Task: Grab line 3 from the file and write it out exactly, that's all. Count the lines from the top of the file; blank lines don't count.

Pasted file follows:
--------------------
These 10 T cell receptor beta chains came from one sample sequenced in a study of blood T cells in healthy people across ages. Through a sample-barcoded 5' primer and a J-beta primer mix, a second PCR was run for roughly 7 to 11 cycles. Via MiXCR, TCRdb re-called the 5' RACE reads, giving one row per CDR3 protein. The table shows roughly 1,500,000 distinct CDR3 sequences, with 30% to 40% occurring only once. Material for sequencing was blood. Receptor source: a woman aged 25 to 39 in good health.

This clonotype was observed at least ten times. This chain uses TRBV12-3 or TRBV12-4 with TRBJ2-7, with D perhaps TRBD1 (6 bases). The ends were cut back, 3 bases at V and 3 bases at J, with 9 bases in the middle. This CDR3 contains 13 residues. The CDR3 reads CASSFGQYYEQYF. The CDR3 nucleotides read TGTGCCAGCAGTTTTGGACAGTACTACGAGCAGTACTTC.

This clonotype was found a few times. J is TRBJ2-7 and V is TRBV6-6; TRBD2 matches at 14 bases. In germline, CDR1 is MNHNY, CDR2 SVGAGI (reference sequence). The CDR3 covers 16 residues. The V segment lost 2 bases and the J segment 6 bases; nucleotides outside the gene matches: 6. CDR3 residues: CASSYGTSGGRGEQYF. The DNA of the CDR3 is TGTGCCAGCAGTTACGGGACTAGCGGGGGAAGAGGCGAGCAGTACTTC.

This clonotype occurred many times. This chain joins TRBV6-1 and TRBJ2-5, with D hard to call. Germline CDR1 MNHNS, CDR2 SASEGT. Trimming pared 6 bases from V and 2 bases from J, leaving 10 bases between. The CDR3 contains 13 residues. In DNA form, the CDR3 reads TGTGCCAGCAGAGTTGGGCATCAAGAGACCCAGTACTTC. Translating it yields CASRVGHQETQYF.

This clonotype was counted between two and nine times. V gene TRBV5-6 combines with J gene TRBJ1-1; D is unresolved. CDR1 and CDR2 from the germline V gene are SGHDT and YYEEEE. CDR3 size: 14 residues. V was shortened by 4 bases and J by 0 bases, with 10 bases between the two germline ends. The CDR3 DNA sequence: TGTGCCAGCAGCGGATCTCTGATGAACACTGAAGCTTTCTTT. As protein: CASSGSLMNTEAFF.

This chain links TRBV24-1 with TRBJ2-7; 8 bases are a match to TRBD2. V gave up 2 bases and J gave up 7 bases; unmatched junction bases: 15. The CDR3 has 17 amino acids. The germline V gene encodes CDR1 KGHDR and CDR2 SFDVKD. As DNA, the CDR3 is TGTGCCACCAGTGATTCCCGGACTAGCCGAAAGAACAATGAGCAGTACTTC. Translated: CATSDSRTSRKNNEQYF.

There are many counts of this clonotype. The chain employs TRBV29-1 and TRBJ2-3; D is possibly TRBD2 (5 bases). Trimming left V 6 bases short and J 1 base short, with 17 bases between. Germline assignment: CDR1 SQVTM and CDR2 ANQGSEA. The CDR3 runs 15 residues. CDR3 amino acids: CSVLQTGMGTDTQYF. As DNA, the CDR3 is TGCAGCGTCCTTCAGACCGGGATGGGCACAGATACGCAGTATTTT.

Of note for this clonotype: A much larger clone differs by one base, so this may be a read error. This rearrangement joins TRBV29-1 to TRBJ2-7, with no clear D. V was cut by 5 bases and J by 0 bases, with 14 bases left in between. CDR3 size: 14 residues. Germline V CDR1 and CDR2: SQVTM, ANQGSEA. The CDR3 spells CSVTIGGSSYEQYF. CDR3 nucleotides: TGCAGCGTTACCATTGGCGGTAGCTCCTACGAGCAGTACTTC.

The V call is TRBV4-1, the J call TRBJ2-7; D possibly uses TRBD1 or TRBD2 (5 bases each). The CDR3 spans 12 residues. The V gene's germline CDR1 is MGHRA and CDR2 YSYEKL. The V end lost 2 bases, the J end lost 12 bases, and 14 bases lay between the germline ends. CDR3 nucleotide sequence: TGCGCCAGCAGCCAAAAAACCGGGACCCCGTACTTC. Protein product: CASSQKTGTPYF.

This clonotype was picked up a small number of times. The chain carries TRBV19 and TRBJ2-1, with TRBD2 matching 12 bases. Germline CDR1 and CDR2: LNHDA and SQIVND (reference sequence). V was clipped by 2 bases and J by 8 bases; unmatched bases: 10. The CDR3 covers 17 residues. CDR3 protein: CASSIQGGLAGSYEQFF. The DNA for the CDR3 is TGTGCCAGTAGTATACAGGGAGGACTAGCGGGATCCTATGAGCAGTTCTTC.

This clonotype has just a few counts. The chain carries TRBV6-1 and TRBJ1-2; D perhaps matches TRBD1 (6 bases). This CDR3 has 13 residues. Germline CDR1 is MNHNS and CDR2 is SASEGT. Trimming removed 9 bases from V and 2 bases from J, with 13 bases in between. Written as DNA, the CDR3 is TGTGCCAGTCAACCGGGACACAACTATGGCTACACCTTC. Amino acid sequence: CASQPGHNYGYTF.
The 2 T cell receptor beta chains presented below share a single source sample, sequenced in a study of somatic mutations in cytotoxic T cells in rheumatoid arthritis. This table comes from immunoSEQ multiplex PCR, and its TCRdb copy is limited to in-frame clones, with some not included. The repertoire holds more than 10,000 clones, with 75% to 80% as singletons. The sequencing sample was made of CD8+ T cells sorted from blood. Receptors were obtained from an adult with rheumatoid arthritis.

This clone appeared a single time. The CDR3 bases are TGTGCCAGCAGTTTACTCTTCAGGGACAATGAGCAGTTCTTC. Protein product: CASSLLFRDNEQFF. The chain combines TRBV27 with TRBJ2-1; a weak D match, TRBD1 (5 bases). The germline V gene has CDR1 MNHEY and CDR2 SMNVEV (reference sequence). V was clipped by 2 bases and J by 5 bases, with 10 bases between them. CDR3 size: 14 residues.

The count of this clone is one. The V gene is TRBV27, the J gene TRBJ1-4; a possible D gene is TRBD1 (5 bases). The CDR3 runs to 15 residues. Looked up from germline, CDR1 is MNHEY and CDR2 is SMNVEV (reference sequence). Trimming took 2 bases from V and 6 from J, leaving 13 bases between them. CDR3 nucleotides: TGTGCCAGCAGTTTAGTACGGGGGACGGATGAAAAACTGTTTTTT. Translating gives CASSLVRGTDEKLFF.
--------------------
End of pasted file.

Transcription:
This clonotype was found a few times. J is TRBJ2-7 and V is TRBV6-6; TRBD2 matches at 14 bases. In germline, CDR1 is MNHNY, CDR2 SVGAGI (reference sequence). The CDR3 covers 16 residues. The V segment lost 2 bases and the J segment 6 bases; nucleotides outside the gene matches: 6. CDR3 residues: CASSYGTSGGRGEQYF. The DNA of the CDR3 is TGTGCCAGCAGTTACGGGACTAGCGGGGGAAGAGGCGAGCAGTACTTC.